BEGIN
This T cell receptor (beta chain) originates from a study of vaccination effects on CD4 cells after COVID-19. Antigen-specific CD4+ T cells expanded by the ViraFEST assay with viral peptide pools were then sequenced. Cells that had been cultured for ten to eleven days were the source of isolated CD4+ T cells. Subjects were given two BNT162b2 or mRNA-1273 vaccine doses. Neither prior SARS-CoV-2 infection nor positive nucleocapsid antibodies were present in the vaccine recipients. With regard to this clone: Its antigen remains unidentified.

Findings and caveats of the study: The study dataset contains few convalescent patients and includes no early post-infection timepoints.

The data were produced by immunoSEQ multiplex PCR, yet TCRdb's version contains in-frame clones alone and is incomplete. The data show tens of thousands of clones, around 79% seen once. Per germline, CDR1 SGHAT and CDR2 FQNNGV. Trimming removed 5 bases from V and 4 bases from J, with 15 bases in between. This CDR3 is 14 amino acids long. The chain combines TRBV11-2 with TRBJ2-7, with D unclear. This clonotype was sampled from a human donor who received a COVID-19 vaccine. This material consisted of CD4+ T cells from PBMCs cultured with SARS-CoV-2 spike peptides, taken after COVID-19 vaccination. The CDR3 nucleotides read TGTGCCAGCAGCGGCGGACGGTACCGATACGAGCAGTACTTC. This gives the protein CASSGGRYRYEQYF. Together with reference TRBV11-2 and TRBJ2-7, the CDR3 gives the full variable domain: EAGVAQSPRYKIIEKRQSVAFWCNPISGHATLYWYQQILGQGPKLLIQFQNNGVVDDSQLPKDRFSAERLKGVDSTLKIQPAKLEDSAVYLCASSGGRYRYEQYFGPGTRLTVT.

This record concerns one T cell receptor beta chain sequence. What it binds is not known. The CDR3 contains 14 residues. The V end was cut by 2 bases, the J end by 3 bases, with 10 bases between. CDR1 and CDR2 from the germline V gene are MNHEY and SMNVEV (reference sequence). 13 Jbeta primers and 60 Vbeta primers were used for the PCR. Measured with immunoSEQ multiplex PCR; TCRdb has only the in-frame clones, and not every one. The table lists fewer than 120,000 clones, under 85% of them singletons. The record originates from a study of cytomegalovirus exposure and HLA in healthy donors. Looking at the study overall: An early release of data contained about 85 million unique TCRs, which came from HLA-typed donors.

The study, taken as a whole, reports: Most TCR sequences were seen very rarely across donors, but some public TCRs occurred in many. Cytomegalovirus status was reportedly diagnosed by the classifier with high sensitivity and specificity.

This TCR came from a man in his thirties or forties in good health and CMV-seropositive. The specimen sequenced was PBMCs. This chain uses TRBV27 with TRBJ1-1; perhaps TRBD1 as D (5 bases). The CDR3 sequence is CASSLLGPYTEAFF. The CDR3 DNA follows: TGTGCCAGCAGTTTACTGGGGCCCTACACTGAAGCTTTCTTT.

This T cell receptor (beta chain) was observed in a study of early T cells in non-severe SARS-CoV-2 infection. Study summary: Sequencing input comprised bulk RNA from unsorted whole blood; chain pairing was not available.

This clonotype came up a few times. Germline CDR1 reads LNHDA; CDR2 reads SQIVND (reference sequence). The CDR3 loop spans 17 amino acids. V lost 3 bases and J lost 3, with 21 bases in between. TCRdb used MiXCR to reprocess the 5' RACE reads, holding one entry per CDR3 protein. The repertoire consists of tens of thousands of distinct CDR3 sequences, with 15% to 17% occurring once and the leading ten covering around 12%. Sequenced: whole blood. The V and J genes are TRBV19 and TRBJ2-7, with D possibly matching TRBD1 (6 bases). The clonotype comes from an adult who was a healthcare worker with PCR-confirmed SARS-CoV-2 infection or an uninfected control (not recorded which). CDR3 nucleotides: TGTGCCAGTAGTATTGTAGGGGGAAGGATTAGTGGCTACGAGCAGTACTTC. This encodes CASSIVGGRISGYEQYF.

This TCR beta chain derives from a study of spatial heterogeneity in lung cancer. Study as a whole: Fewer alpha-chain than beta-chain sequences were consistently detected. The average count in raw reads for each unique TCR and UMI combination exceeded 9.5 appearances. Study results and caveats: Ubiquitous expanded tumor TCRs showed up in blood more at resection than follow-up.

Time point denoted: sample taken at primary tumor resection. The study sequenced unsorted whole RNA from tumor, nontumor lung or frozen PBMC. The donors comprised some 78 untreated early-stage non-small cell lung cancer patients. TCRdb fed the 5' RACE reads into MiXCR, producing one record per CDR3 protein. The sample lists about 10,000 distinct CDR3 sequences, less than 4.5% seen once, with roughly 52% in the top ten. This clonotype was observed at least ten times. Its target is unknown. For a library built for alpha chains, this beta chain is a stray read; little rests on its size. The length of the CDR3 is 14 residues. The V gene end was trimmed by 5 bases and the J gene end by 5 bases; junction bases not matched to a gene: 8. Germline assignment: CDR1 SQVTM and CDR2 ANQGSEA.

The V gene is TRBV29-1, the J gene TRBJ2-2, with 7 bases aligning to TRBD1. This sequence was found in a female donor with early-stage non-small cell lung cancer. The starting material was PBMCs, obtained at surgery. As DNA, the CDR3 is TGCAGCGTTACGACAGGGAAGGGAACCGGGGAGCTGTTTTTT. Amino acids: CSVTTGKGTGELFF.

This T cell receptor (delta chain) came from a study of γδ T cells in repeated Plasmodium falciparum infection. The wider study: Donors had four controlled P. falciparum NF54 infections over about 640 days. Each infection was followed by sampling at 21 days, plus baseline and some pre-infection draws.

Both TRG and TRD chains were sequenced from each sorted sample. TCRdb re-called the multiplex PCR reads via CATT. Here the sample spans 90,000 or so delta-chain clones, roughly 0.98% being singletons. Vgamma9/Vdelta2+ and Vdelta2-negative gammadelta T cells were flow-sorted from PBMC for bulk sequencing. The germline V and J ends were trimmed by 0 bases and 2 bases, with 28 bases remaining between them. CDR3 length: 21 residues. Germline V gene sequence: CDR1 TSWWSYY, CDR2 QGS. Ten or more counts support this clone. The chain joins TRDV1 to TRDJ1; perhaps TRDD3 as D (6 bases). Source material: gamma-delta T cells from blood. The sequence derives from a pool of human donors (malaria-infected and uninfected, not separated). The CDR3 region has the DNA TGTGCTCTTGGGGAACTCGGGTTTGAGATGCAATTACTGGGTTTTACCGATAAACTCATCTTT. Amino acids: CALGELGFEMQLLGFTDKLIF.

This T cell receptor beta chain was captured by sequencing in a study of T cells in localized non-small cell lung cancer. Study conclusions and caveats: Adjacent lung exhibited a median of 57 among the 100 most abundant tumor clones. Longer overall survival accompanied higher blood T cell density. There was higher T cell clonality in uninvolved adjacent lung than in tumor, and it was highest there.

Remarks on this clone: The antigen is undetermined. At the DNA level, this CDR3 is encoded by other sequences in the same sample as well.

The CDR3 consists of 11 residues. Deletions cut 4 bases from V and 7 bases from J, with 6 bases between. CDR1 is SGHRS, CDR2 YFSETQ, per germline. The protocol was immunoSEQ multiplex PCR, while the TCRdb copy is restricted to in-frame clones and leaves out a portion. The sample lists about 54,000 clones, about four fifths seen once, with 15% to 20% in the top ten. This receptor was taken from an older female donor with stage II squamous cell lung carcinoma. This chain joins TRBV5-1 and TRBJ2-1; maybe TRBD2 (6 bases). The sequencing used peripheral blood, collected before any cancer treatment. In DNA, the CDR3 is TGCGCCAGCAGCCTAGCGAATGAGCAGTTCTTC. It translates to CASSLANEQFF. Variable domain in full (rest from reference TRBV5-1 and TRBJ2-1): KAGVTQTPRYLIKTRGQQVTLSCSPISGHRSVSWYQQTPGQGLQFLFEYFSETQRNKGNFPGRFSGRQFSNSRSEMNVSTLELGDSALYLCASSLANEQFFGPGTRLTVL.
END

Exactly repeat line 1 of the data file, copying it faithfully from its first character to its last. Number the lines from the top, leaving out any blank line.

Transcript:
This T cell receptor (beta chain) originates from a study of vaccination effects on CD4 cells after COVID-19. Antigen-specific CD4+ T cells expanded by the ViraFEST assay with viral peptide pools were then sequenced. Cells that had been cultured for ten to eleven days were the source of isolated CD4+ T cells. Subjects were given two BNT162b2 or mRNA-1273 vaccine doses. Neither prior SARS-CoV-2 infection nor positive nucleocapsid antibodies were present in the vaccine recipients. With regard to this clone: Its antigen remains unidentified.